STDs: CDC Launches Tough Prevention Campaign
Federal and local public health officials believe the "United States is in the throes of an epidemic of sexually transmitted diseases," the New York Times reports. As a result, the Centers for Disease Control and Prevention in Atlanta is starting its largest campaign to "curb STDs" since World War II. Beginning next year, the CDC "will institute a radical change in the way it distributes prevention dollars to the states; each health department that applies must enlist community partners, like school boards and managed care organizations, in its prevention campaign." The goal is to "break ... the 'conspiracy of silence' that has allowed these infections to flourish," said Dr. King Holmes, professor of medicine at the University of Washington. The renewed emphasis on fighting STDs was prompted by "The Hidden Epidemic," a study conducted by the National Academy of Sciences that concluded that "an effective national system for STD prevention currently does not exist," and "offered a blueprint for how to create one."
It Adds Up
According to the Times, "[a]n estimated 10 million to 12 million new cases of sexually transmitted infections are reported each year" to the CDC -- "roughly 80 times the new cases of tuberculosis, HIV infections and AIDS combined." While the government spent $230.8 million in 1995 to combat STDs, the CDC said "the direct cost of treating these infections was $7.5 billion."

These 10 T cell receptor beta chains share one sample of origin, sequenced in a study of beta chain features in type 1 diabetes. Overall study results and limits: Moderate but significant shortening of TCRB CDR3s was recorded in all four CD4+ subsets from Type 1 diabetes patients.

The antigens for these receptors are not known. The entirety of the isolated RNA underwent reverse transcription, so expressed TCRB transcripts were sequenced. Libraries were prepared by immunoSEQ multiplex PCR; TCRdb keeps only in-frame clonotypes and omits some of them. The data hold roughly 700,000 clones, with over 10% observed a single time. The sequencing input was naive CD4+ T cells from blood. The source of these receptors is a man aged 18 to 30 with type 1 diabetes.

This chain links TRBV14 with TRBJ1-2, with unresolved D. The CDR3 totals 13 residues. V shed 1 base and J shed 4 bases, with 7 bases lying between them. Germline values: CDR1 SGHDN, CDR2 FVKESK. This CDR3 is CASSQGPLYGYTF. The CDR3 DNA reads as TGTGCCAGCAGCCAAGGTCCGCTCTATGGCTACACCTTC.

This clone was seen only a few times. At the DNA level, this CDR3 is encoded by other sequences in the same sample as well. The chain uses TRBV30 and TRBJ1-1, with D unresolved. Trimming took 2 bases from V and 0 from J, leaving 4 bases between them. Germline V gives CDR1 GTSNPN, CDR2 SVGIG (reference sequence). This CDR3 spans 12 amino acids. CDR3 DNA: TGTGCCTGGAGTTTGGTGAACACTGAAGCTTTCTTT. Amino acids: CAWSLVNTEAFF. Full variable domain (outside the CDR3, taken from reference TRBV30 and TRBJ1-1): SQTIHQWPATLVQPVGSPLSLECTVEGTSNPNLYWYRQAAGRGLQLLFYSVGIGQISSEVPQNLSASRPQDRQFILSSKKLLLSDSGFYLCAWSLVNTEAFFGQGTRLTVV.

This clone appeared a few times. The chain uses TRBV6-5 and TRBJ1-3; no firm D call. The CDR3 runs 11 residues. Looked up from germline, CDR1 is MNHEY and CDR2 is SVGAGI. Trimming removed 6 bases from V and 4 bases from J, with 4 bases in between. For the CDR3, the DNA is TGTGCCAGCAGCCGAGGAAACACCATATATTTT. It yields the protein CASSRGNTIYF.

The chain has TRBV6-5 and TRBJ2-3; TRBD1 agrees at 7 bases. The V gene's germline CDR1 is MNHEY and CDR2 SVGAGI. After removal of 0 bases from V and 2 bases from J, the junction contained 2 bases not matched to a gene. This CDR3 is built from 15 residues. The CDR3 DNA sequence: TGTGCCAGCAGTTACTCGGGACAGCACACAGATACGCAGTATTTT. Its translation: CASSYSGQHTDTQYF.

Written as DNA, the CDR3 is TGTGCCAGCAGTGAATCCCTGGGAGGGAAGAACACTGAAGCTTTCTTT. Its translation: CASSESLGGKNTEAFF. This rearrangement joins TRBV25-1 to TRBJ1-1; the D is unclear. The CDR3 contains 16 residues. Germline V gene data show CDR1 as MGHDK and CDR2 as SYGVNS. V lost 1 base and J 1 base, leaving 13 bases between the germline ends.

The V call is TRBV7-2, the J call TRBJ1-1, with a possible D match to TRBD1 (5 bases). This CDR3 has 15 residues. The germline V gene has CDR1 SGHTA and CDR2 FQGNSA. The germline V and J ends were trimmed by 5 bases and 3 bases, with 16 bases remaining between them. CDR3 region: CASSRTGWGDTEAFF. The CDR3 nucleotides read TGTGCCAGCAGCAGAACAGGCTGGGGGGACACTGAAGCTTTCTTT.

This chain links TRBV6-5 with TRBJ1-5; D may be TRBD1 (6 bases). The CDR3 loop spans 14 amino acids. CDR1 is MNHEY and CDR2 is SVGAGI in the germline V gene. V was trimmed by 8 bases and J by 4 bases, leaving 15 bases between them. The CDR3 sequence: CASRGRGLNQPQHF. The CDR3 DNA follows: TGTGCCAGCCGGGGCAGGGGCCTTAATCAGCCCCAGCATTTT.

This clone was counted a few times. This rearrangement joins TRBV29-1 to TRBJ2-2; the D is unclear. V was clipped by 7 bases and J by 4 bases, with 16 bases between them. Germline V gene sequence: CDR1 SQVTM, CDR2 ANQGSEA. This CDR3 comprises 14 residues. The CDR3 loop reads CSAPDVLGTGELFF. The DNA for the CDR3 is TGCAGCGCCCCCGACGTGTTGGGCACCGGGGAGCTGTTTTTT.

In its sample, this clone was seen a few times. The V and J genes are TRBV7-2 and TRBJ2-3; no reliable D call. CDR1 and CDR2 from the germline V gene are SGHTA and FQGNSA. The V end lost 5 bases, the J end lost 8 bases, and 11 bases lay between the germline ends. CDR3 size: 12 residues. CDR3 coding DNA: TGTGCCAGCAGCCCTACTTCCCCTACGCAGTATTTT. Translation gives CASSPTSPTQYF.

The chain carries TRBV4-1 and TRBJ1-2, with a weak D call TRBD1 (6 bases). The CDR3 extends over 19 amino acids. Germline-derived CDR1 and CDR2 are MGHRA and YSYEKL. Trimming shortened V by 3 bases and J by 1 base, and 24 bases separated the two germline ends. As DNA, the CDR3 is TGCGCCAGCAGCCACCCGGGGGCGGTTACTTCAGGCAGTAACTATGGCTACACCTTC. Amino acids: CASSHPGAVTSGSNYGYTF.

AIDS To Blame?
According to public health officials, the emphasis on fighting AIDS over the past decade drew "time, money and attention away from other sexually transmitted infections," despite the fact that STDs "are fueling the AIDS epidemic." People with certain STDs "are two to five times as likely as others to become infected with the AIDS virus" and are "more likely to spread" HIV during sexual encounters, according to Dr. Judith Wasserheit, head of the CDC's Division of STD Prevention. Health officials have detected an alarming rise in the number of new syphilis cases. The CDC reported that there were 52,995 new syphilis cases in 1996, and the agency is pushing to "rid the nation of all new cases." President Clinton has asked Congress to dedicate $10 million to the syphilis eradication campaign, which could take up to 10 years to complete, Wasserheit said.
Lifting The Veil
The Times notes that "[u]nlike breast cancer or Parkinson's disease or AIDS, [STDs] have no natural constituency; patients and politicians do not go to Washington to fight for money to prevent them." And experts report that physicians "are not on the lookout for these infections"; a recent survey of health